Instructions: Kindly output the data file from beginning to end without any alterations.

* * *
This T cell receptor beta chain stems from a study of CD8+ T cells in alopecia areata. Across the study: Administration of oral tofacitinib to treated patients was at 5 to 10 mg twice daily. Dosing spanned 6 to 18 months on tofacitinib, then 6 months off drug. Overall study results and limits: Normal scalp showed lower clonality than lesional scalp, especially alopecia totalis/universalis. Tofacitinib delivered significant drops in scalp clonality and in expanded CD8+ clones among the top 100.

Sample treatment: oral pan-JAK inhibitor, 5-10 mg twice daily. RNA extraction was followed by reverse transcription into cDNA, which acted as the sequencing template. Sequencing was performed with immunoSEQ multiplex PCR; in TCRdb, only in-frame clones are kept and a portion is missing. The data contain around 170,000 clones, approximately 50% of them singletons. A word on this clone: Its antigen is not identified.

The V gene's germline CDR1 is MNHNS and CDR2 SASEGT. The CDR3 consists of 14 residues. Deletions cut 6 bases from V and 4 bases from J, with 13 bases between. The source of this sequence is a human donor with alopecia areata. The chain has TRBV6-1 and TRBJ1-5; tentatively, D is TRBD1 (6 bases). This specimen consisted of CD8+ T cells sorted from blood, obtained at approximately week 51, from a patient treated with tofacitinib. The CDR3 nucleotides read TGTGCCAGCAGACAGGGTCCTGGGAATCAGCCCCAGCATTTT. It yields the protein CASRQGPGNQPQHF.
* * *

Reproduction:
This T cell receptor beta chain stems from a study of CD8+ T cells in alopecia areata. Across the study: Administration of oral tofacitinib to treated patients was at 5 to 10 mg twice daily. Dosing spanned 6 to 18 months on tofacitinib, then 6 months off drug. Overall study results and limits: Normal scalp showed lower clonality than lesional scalp, especially alopecia totalis/universalis. Tofacitinib delivered significant drops in scalp clonality and in expanded CD8+ clones among the top 100.

Sample treatment: oral pan-JAK inhibitor, 5-10 mg twice daily. RNA extraction was followed by reverse transcription into cDNA, which acted as the sequencing template. Sequencing was performed with immunoSEQ multiplex PCR; in TCRdb, only in-frame clones are kept and a portion is missing. The data contain around 170,000 clones, approximately 50% of them singletons. A word on this clone: Its antigen is not identified.

The V gene's germline CDR1 is MNHNS and CDR2 SASEGT. The CDR3 consists of 14 residues. Deletions cut 6 bases from V and 4 bases from J, with 13 bases between. The source of this sequence is a human donor with alopecia areata. The chain has TRBV6-1 and TRBJ1-5; tentatively, D is TRBD1 (6 bases). This specimen consisted of CD8+ T cells sorted from blood, obtained at approximately week 51, from a patient treated with tofacitinib. The CDR3 nucleotides read TGTGCCAGCAGACAGGGTCCTGGGAATCAGCCCCAGCATTTT. It yields the protein CASRQGPGNQPQHF.